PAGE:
With a full-time job and young child I don’t have a lot of time to work on personal projects. The only time I really have is when commuting on the Tube. So my challenge is to design, develop and write content for a website – this one – almost entirely on an iPad and iPhone.
Looking for something I could use to write articles as well as manage daily notes, I found a number of contenders based on the following criteria:
Given half the chance I spend ages fiddling with the fonts in a normal word processor, rather than focusing on writing. Markdown is purely a markup syntax, relying on the writing app for its styling, so there’s less excuse to procrastinate. And as Markdown is a de-facto standard with a plain text file format, there’s no software lock-in.
The default styles need to be well designed and the user interface should put as little between me and the words as possible. Fighting a clunky UI or poorly typeset text is a recipe for frustration.
Documents stranded on a device are useless, so there needs to be a painless way to sync them. I use iCloud extensively, so that’s what I’m looking for. If it has a companion desktop app, preferably with handoff support, so much the better.
IA Writer’s developers have clearly paid a great deal of attention to every part of the user experience: it’s fast, slick and well designed.
The core concept behind how it works is the switch between writing and preview modes. Writing mode uses a monospaced font and shows the Markdown syntax. Preview mode shows the rendered document, and it’s possible to change the way it looks by picking a different theme. It’s a neat idea, but sometimes catches me out when trying to make an edit while in preview mode.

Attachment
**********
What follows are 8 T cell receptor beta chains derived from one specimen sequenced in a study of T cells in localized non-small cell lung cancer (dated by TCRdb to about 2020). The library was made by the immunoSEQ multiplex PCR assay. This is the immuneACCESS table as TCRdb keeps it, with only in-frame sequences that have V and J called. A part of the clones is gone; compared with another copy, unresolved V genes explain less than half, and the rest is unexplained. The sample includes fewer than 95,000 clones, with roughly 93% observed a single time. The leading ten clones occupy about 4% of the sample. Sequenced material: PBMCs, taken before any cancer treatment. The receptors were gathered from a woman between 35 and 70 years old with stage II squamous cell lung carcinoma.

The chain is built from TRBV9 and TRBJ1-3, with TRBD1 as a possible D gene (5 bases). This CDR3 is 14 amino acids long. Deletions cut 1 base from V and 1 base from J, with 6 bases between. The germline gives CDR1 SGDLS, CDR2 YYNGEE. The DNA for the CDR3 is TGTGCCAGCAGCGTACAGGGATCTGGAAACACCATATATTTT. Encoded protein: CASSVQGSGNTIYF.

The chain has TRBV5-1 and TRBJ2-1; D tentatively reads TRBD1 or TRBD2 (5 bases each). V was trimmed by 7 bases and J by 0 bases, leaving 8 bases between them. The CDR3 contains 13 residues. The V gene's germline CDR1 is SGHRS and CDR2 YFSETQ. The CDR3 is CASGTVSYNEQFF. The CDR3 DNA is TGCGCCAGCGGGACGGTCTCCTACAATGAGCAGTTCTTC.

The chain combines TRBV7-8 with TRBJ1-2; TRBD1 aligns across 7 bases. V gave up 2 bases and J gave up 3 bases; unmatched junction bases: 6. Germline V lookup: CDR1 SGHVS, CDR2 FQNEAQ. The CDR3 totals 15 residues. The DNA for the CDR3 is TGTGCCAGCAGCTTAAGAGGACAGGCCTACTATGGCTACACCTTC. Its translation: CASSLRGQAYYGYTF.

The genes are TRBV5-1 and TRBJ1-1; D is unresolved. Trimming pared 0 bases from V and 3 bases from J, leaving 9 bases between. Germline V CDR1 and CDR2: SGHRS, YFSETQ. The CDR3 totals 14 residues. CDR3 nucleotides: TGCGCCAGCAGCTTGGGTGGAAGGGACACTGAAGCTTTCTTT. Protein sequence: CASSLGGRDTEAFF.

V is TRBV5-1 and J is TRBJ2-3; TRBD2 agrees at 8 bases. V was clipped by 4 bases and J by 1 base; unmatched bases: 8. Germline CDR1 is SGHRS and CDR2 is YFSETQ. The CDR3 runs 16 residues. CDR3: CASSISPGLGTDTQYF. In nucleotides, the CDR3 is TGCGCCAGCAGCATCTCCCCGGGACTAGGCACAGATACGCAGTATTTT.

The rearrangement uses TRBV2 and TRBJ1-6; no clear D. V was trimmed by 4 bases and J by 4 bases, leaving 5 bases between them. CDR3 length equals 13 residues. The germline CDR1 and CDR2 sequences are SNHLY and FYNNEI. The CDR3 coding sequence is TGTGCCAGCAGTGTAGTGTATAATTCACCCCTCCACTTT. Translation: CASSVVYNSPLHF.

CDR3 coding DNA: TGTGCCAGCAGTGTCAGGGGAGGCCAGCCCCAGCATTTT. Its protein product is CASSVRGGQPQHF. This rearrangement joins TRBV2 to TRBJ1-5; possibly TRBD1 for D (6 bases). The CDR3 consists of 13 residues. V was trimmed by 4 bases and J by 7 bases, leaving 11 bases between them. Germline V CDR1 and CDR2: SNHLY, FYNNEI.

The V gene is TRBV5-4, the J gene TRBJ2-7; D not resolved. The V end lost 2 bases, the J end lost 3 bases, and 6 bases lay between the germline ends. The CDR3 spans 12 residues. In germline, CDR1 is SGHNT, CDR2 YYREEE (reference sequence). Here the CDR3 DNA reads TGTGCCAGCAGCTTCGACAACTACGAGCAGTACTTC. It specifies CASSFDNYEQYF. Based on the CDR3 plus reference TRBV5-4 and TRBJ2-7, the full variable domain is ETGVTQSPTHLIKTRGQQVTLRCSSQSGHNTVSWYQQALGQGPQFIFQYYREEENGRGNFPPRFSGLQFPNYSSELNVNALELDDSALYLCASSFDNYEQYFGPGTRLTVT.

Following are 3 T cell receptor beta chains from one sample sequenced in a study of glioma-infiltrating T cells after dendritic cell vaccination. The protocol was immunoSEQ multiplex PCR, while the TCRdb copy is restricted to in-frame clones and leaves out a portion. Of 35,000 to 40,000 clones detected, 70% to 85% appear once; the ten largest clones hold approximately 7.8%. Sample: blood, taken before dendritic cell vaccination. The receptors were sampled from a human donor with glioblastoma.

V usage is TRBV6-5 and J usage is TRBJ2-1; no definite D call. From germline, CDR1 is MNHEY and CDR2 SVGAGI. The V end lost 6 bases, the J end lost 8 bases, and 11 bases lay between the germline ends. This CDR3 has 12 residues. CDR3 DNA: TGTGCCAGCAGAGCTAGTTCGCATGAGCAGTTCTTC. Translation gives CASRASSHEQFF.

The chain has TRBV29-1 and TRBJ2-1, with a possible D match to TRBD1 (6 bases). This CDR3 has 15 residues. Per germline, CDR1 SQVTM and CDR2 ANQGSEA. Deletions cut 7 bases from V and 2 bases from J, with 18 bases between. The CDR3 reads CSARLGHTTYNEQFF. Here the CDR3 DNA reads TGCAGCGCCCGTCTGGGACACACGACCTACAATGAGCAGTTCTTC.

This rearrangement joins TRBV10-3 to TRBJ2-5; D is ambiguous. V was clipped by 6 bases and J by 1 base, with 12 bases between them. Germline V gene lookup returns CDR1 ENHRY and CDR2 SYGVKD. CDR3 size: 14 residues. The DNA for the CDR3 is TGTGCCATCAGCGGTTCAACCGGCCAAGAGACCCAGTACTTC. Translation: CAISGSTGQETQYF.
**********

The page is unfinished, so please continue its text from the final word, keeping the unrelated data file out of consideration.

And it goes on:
The features are limited compared to others on this list, but what it does it does well. The decision by the developers to focus on writing was obviously deliberate. And the right one: it’s a good app.
iOS app £4.99, macOS app £28.99.
Bear has the simplicity of IA Writer while adding note-taking features like checkboxes and tags. However, unlike IA writer it renders Markdown inline, so there’s no split between editing and viewing.
My favourite of the apps on this list, Bear strikes a good balance between simplicity and features. I’m using it to write this article, as well as to manage my work notes and tasks.
For me, there’s only two things missing: the ability to create folders in the sidebar, and to insert any date into a document via the toolbar, not just today’s.
Bear bare is free. Bear Pro, which adds iCloud sync, exports and additional themes is an in-app subscription of £1.29 per month or £13.99 per year.
Made by the same people behind the excellent Pythonista, Editorial’s automation tools, templates and integration with other apps makes it very powerful. It’s possible to script new workflows with Python, and there’s a website for downloading ready-made ones.
I’ve not fully explored the workflow functionality, but it’s amazing just how powerful it is. For example I was able to create a template which automatically generated Jekyll post frontmatter when starting a new document.
However, the fact that Editorial only syncs via Dropbox makes it a non-starter for me as it cuts off a large part of my workflow. iCloud support has been requested many times on Editorial’s product forums over the last few years, so it seems like the developers are just not interested.
iOS app £4.99.
Also of note
Functionally similar to IA Writer, Ulysses looks like it has a clean writing interface and can export to a range of formats including ePub. I’ve not tried it as it requires a steep subscription to use, especially when compared to other options.
£4.49/month or £34.99/year in-app subscription to use both iOS and macOS apps.
Scrivener is too much for my needs and therefore out of scope of this article, but I had to mention it for the sake of completeness. It’s designed for authors and has a lot of tools to manage long-form writing projects, including index cards, a built in browser, research notes and more.
iOS £19.99, macOS £43.99.